While the trio has never recorded together, one can’t help but wish for more from Halvorson, her Trio/Quintet drummer Smith, and Wilco guitarist/Walker favorite Cline. The group has an amazing energy that adds a strength and tension to this inconspicuously ambient, Dirty Three-esque improvisation.

4. Kristo Rodzevski – “Kadife” (2015)
New York-based composer Kristo Rodzevski enlisted the help of several free improvisers in creating Batania, his melancholic yet breezy jazz-pop debut. Halvorson’s electric guitar takes a backseat to bouncy strings and brushed cymbals, which allows her solo (beginning at 2:45) to aptly punctuate Rodzevski’s Macedonian-sung verses and a trumpet solo by frequent collaborator Kirk Knuffke.

5. People – “The Lyrics Are Simultaneously About How The Song Starts And What The Lyrics Are About” (2014)
People, which Halvorson formed as a duo with drummer Kevin Shea in 2005, gives jazz prowess a backseat to plainly chaotic Melt-Banana style noise rock; but their third record saw the addition of both Crystal Stilts bassist Kyle Forester and a sense of humor. This particular track is the peak of its self-referential irreverence, both lyrically and in the time signature arithmetic lesson at its center.

6. Mary Halvorson – “Ida Lupino” (2015)
Meltframe is Halvorson’s first truly solo outing, with ten reinterpretations of tunes by both icons and contemporaries. As Marvin Lin observes, “Halvorson’s guitar-voice opens the conversation, gesturing toward the mirror while displacing itself historically”. This reverent solitude, new for both piece and performer, reshapes styles as disparate as Oliver Nelson’s frenzied hard bop and Annette Peacock’s synthesized soul. A rare sense of tenderness, too, is revealed in her rendition of Carla Bley’s “Ida Lupino“, only further confirming the multitudes embodied by one woman and her guitar. 

Mary Halvorson will perform as part of Sound Horizon 2016, the Walker’s series of free in-gallery music performances, on February 11, 2016, at 6, 7, and 8 pm.

Read more:
An Eruption of Communal Voice: Marvin Lin on Guitarist Mary Halvorson

Rock the Garden 2015 Listening Mix

In anticipation of this summer’s upcoming Rock the Garden, Walker Marketing Intern Samantha Sacks created a playlist that aims to capture the spirit of the festival’s unique lineup. These are twenty songs, both classic and contemporary, from the ten musical acts that will take the stage in July. From Afrobeat to psychedelic pop, this year’s Rock the Garden […]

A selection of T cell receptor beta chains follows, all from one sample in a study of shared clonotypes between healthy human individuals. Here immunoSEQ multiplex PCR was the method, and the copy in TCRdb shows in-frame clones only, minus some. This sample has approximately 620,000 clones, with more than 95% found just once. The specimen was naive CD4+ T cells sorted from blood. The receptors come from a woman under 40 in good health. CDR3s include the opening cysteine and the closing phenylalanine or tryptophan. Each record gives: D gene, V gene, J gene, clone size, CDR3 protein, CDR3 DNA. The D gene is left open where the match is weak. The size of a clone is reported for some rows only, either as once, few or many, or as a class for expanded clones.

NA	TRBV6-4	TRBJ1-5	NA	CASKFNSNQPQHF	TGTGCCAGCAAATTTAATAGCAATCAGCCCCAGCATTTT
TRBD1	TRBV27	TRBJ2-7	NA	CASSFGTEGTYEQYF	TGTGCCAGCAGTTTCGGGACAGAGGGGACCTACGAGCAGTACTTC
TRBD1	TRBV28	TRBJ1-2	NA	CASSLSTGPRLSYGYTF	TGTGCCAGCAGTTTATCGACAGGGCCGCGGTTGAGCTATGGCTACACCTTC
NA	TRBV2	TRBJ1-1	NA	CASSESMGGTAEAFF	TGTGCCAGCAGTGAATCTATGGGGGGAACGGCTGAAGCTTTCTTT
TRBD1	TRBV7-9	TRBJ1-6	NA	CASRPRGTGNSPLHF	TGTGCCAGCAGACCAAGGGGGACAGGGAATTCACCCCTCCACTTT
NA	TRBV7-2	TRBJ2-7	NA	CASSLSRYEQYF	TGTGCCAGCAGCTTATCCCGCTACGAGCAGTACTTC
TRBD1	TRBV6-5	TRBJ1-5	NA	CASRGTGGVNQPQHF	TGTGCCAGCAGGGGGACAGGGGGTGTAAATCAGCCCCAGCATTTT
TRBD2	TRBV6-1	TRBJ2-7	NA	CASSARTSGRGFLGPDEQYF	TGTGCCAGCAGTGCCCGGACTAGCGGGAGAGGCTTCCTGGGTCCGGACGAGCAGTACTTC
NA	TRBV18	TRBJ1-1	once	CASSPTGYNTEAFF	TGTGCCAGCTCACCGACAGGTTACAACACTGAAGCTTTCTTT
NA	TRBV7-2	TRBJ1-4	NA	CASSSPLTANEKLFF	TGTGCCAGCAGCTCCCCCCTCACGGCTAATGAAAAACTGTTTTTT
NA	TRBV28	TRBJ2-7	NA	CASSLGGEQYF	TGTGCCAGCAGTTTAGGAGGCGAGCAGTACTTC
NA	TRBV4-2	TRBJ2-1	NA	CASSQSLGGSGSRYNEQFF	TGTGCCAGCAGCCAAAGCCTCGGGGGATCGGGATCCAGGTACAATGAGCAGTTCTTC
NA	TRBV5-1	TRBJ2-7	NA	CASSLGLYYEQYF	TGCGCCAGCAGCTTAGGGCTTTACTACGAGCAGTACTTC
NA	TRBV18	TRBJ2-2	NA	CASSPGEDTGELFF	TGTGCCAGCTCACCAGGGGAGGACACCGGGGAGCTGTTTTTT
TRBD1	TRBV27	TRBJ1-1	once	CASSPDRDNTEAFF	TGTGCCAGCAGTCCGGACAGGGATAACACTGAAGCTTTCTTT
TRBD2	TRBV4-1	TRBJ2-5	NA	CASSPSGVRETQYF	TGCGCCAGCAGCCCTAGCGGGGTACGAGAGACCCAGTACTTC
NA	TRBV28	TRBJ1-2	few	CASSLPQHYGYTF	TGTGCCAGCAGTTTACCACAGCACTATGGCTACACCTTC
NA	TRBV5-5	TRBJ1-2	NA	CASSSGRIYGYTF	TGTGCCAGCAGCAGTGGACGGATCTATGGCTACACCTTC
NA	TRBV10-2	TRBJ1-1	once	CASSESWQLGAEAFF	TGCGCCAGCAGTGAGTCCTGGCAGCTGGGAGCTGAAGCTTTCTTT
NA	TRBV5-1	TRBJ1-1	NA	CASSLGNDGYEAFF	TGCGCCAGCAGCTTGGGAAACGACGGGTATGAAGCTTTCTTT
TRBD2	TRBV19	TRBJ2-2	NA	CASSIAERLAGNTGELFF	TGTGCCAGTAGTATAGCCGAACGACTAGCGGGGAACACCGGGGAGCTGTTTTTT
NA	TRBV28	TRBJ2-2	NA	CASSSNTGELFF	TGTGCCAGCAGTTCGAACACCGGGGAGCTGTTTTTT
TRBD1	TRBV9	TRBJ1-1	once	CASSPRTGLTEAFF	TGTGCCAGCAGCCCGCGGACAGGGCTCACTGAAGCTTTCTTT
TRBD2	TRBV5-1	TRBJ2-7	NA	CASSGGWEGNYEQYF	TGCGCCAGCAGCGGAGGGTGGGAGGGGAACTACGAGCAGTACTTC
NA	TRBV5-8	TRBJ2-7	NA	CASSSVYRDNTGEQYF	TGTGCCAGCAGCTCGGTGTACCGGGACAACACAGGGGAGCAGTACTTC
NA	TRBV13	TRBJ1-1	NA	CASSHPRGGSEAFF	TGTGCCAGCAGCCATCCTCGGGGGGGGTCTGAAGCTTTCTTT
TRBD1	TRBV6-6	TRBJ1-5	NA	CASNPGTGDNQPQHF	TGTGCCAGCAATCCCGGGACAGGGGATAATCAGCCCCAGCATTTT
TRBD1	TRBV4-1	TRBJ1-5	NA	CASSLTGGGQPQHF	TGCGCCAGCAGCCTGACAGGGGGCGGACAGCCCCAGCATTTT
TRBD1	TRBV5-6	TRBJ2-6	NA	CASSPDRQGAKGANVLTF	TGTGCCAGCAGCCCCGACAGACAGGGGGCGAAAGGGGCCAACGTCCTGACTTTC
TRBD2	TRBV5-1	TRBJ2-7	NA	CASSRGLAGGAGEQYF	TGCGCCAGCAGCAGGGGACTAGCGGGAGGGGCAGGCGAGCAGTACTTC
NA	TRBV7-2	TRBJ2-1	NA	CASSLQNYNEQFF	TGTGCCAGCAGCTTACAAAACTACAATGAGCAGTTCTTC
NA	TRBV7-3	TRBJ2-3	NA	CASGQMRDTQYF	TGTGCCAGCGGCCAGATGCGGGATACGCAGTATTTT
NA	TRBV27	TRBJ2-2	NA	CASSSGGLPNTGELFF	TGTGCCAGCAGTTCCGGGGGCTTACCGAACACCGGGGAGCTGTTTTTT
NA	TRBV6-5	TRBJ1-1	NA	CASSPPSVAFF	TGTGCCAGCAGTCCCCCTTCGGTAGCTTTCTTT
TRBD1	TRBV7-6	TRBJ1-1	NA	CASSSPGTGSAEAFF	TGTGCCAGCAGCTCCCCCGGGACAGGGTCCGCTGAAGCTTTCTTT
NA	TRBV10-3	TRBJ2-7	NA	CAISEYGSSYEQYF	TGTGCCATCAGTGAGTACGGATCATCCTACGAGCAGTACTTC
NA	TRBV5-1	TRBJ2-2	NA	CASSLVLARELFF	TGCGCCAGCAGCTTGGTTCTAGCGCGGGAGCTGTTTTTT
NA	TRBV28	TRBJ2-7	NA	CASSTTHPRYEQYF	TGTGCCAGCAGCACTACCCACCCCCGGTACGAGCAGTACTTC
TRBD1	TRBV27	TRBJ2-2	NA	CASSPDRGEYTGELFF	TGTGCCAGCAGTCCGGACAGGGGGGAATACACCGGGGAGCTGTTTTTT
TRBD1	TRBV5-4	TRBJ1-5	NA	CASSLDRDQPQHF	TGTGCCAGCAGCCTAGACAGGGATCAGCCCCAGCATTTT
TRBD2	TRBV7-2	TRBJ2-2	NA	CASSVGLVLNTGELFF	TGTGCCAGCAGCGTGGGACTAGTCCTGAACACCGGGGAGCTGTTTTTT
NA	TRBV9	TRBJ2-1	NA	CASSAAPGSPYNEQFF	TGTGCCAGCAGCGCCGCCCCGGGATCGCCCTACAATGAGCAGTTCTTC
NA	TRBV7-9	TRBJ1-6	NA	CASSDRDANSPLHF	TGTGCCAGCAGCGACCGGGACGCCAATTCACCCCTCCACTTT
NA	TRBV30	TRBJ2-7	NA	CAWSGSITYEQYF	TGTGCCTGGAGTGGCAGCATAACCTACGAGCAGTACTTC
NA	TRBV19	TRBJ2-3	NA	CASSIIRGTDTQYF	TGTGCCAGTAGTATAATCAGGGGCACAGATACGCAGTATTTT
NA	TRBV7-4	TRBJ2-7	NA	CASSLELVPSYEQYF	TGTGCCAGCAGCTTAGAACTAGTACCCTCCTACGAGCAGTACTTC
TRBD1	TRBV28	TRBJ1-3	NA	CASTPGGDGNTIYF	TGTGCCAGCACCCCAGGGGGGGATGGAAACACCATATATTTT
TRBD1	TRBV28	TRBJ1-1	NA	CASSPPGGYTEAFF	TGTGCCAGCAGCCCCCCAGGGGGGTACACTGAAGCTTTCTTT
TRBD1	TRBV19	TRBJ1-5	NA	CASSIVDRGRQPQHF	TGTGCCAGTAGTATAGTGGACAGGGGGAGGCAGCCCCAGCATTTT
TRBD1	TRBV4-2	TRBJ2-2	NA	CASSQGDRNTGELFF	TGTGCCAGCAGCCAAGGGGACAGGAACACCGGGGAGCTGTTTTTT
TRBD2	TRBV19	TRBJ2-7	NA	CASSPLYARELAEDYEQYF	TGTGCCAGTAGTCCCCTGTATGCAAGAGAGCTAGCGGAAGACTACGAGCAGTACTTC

Rock the Garden 2012

Rock the Garden 2012

In anticipation of this summer’s upcoming Rock the Garden, Walker Marketing Intern Samantha Sacks created a playlist that aims to capture the spirit of the festival’s unique lineup. These are twenty songs, both classic and contemporary, from the ten musical acts that will take the stage in July. From Afrobeat to psychedelic pop, this year’s Rock the Garden lineup offers a wide variety of sounds. Whether it’s the fresh faced newcomers or the seasoned pros, the festival seems to cater to folks young and old, with something for everyone finding their way to the garden this year.

Modest Mouse

“Float On” has been a massively popular hit since it was released over ten years ago. Its quirky anecdotes about life’s hassles and the positive message that “we’ll all float on okay” make this track a bit different from Modest Mouse’s typically darker moods.

In March, the band returned with their first new full-length album in eight years, Strangers to Ourselves. On “Lampshades on Fire,” lead vocalist Isaac Brock adds his classically punchy delivery to a highly danceable post-punk drumbeat. The vocals break down into numerous strands of soft, wordless sound, a technique that also appears all over Good News for People Who Love Bad News.

Belle and Sebastian

Like Modest Mouse, Scottish indie-pop outfit Belle and Sebastian have had a long career, spanning nearly 20 years. This year, they are back with their ninth studio album, Girls in Peacetime Want to Dance. With a hypnotic ’80s synth-pop vibe, “The Party Line” is a perfect tune for any dance party.

“Lazy Line Painter Jane,” the title-track from their 1997 EP, is a classic of Belle & Sebastian’s early material. The song has the hazy groove of classic ’60s psych, along with the lo-fi pop genius of the ’80s Flying Nun discography.

Babes in Toyland

Local punk legends Babes In Toyland have also stood the test of time. They recently reunited for the first time in fourteen years. The trio will proudly represent the storied history of the Twin Cities underground this year at Rock the Garden.